Tuesday, July 26, 2011

Talbot's Top Ten Tips to train your dog to misbehave...

Out at the camp we have a veritable menagerie comprising about 50 chickens, 3 goats, a dog and the usual population of African bugs, lizards and bitey things.

Our favourite though is the camp dog. His name is Tunza, which is Swahili for 'to keep' or 'to protect'. We found him on a beach at Tunza Lodge on Lake Victoria amongst a litter of flea bitten but otherwise lovable pups.  The camp needed the security beefed up at the time (at least that's the excuse we used) and the dog's owners were only too happy to get rid of at least one pup to a good home.  We picked Tunza by a rigorous selection and analysis process of walking up to the litter and saying 'BOO'.

The one that stood his ground long enough to realise that all his litter-mates had scarpered was Tunza (the chosen one). Hence the five week old flea-bag made his way by private charter flight to his own little paradise (Tunzatown).

His first challenge was passing security at Mwanza International Airport (a large shed with a couple of metal detectors and xray machines). Because he was in a carry bag (it wasn't plastic so don't bother ringing the SPCA), the ever-diligent (well, sometimes not sleeping) security officers there wanted to put him through the X-ray machine.  The resulting (verbal) battle of wits between security and his feisty Scottish 'mum' lasted about 15 minutes but 3 burly security officers were no match for the pocket rocket.  He was eventually carried through the metal detector safely in her arms (sans the empty bag which had to be x-rayed).

At camp however, we have people coming and going all season, including a range of local staff, consulting geologists and local villagers. Not many people in that group have trained dogs before so his first year of meeting strange people on a near daily basis have taught him to cope with uncertainty. The biggest challenge has been teaching his 'pack' (ie. the people in Tunzatown) to be consistent with him.  We recently came up with a cunning plan to offer them some tongue-in-cheek guidance.  Hopefully you might find the following amusing or even useful if you're having similar issues with dogs, kids, spouses, visitors, etc.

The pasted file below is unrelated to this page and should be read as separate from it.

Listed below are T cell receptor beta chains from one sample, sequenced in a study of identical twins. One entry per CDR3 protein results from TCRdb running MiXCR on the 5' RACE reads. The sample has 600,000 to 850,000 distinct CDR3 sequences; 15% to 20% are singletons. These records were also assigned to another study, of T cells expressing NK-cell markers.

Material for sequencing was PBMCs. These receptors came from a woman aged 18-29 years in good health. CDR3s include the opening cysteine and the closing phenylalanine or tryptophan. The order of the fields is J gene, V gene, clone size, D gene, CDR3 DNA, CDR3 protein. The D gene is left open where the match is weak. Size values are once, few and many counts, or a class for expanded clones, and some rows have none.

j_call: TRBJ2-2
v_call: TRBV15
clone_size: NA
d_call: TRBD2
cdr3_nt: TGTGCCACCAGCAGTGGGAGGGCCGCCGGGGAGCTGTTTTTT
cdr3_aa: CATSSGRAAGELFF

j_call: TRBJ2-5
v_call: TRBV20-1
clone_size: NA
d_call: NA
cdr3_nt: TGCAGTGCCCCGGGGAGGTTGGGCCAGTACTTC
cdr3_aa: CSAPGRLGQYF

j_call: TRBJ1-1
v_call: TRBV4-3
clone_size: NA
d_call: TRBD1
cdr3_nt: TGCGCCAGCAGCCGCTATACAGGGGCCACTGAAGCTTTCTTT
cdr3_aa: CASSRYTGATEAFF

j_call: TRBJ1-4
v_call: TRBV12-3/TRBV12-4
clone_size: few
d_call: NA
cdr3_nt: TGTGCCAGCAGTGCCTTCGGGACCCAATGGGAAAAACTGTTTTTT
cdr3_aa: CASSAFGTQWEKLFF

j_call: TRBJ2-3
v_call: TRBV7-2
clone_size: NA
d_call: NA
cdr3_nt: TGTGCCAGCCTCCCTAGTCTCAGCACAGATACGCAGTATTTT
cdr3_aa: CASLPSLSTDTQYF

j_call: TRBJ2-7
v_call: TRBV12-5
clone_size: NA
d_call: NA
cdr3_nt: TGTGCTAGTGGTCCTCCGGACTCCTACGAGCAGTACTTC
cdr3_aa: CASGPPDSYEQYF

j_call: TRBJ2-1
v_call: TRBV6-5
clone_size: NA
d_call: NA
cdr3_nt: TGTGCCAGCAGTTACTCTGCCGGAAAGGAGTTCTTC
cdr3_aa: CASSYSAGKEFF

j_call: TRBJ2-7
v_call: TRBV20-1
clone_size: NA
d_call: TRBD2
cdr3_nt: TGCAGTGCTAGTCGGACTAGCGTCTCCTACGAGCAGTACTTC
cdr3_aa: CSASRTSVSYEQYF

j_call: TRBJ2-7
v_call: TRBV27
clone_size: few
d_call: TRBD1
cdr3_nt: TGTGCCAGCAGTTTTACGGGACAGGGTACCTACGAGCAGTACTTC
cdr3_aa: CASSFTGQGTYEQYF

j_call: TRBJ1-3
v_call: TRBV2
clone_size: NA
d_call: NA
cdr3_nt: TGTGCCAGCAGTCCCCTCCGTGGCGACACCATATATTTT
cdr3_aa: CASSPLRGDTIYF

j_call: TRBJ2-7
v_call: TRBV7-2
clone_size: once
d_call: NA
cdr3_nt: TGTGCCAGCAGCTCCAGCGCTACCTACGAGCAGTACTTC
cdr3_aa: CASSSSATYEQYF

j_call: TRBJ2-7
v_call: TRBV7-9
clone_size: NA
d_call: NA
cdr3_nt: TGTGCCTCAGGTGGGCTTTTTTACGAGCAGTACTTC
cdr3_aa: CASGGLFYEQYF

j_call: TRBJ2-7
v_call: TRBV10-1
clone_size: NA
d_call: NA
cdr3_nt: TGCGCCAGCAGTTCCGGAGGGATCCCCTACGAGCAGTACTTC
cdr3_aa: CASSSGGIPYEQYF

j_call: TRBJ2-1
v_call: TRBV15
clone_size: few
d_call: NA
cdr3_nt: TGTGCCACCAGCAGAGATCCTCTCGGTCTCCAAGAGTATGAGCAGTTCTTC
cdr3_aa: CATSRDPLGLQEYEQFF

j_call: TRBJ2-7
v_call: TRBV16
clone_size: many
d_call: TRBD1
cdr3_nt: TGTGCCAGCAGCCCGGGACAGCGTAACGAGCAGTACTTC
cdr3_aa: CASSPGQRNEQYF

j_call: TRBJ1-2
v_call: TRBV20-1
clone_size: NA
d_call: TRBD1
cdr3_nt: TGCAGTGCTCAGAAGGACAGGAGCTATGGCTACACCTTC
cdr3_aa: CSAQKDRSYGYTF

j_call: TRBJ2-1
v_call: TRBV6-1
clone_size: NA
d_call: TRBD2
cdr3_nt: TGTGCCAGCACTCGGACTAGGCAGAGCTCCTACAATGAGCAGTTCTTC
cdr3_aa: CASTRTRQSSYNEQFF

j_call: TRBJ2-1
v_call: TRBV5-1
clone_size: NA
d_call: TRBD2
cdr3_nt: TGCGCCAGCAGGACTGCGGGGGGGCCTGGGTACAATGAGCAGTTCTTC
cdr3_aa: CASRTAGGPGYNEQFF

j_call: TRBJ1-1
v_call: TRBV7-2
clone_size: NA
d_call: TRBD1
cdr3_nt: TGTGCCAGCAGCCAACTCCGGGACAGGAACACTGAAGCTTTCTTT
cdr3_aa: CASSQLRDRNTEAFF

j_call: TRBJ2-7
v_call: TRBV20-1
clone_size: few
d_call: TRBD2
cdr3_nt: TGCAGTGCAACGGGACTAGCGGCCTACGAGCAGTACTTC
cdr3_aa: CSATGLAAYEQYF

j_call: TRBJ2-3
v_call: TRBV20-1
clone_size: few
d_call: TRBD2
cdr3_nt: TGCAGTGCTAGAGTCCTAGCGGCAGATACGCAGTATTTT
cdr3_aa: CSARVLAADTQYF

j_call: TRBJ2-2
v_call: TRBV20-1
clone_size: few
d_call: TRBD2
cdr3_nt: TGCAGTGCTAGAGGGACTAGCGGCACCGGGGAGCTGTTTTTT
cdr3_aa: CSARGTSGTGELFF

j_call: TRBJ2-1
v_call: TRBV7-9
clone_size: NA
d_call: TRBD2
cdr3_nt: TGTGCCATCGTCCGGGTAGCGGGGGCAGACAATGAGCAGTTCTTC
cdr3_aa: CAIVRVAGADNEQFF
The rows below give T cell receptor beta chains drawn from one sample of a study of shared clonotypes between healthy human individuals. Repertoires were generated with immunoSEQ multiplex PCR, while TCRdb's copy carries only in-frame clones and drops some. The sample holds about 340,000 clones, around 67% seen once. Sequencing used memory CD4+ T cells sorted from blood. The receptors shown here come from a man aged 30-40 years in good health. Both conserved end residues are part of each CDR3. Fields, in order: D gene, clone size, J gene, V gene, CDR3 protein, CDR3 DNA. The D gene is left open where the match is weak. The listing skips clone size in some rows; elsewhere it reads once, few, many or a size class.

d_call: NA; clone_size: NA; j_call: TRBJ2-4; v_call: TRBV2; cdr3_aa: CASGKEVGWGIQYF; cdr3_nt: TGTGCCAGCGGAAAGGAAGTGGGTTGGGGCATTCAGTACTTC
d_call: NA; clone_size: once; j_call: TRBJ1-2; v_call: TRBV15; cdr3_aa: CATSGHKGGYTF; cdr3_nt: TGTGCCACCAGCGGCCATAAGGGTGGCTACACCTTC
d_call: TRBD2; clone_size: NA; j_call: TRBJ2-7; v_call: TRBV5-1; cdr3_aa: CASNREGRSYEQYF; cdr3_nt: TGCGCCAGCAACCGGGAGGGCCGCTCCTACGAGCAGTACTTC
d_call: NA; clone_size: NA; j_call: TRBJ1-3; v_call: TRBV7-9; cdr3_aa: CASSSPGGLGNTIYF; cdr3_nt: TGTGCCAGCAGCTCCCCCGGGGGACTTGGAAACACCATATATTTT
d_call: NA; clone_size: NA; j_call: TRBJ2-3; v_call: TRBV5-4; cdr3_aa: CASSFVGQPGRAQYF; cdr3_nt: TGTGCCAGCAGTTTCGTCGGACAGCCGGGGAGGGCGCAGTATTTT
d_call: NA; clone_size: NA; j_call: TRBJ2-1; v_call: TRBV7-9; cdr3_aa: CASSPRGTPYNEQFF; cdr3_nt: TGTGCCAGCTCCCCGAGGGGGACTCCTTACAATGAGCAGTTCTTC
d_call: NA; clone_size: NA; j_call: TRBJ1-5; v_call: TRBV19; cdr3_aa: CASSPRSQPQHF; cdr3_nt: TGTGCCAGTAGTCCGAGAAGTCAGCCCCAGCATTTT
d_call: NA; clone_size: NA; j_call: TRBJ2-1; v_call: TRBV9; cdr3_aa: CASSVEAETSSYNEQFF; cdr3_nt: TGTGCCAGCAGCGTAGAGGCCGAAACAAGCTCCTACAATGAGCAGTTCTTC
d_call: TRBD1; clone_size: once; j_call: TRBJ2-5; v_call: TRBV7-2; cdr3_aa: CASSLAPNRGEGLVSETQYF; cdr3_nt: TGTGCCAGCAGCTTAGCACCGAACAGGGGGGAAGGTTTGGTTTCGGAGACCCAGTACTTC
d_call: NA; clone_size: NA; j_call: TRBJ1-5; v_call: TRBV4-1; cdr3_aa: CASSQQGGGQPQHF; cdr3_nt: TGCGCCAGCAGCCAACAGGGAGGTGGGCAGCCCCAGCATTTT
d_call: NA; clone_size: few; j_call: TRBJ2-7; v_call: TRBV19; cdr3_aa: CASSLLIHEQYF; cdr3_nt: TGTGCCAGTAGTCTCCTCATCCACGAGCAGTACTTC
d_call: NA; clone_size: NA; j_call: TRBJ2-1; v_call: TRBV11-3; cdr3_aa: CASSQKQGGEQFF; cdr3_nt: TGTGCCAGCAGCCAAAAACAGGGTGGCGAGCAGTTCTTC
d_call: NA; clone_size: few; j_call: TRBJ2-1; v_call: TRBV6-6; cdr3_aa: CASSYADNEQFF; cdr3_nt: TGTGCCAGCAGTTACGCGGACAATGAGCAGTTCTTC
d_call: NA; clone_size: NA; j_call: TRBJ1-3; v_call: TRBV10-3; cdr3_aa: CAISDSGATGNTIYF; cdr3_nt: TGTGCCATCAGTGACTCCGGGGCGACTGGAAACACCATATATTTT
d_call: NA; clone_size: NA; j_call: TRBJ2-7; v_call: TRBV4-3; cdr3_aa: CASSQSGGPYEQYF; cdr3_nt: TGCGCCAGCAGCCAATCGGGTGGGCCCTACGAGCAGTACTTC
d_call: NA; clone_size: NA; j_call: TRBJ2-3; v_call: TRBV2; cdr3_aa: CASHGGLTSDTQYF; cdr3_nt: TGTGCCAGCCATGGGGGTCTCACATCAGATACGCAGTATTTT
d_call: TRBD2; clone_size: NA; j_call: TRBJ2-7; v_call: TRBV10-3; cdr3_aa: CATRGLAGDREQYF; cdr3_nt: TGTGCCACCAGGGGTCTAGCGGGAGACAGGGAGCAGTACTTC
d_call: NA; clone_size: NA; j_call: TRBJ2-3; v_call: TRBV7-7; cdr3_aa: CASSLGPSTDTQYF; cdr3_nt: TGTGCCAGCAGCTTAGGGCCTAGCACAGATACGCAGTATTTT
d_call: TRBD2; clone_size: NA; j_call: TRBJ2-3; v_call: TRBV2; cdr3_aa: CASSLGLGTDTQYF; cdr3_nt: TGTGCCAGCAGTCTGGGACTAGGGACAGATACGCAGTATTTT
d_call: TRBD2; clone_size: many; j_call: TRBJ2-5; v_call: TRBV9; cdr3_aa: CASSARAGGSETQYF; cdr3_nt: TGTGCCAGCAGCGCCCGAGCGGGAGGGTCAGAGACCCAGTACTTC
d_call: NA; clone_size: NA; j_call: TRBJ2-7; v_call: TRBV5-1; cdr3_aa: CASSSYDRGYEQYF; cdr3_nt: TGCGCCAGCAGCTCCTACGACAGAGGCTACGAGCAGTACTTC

Ten tips on how to get Tunza to annoy you (and us)....

Tunza is mostly well behaved and spends a lot of his day lying unnoticed in companionable silence, but he’s still young and silly, so if you want him to annoy you and the rest of us, here are some tips.

1. Train him to jump up on people. He’s a big, powerful dog and loves to be face to face with you, but doesn’t instinctively know to jump up. Best to make it a game and encourage him with high pitched squeals and arm waving.  Whatever you do, don’t knee him in the chest. As mentioned, he learns quickly and this will stop him from jumping up in no time.  As per point 5, being inconsistent is OK though, as that not only confuses the heck out of him but also teaches him to behave unpredictably.

2. Train him that it’s OK to bite people. Most young dogs go through a long teething phase. Tunza has lots of things to chew on around here but the best way to make him annoying is to encourage him to play-bite us or to mock fight with him. He loves this. If you get him really revved up, you could probably get him to draw blood by accident which would not only be inconvenient to those of us who have to dress your wounds but could even get infected which would earn you a gold-star for ‘annoying’. Two gold stars if he bites someone else as a result of your training.